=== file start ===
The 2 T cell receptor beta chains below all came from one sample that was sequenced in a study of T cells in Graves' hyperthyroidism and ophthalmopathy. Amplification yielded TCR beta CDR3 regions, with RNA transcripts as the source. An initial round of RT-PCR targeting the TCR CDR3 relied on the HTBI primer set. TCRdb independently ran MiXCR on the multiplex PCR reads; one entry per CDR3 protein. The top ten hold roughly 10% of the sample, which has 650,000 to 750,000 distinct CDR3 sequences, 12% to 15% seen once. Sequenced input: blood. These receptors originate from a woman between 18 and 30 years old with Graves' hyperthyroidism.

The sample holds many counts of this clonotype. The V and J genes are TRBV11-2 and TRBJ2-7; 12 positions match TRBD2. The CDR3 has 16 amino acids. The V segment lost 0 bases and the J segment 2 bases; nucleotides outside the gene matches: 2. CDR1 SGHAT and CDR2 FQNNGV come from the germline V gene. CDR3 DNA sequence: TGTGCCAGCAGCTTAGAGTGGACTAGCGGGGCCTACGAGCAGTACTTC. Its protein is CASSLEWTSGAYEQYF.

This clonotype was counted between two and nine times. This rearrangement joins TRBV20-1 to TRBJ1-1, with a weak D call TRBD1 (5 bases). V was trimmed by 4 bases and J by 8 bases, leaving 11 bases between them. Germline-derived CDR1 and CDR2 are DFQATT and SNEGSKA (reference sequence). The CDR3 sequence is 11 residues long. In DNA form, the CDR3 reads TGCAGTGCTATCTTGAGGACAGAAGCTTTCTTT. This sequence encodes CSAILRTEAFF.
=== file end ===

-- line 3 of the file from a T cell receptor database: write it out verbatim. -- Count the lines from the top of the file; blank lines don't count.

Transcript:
This clonotype was counted between two and nine times. This rearrangement joins TRBV20-1 to TRBJ1-1, with a weak D call TRBD1 (5 bases). V was trimmed by 4 bases and J by 8 bases, leaving 11 bases between them. Germline-derived CDR1 and CDR2 are DFQATT and SNEGSKA (reference sequence). The CDR3 sequence is 11 residues long. In DNA form, the CDR3 reads TGCAGTGCTATCTTGAGGACAGAAGCTTTCTTT. This sequence encodes CSAILRTEAFF.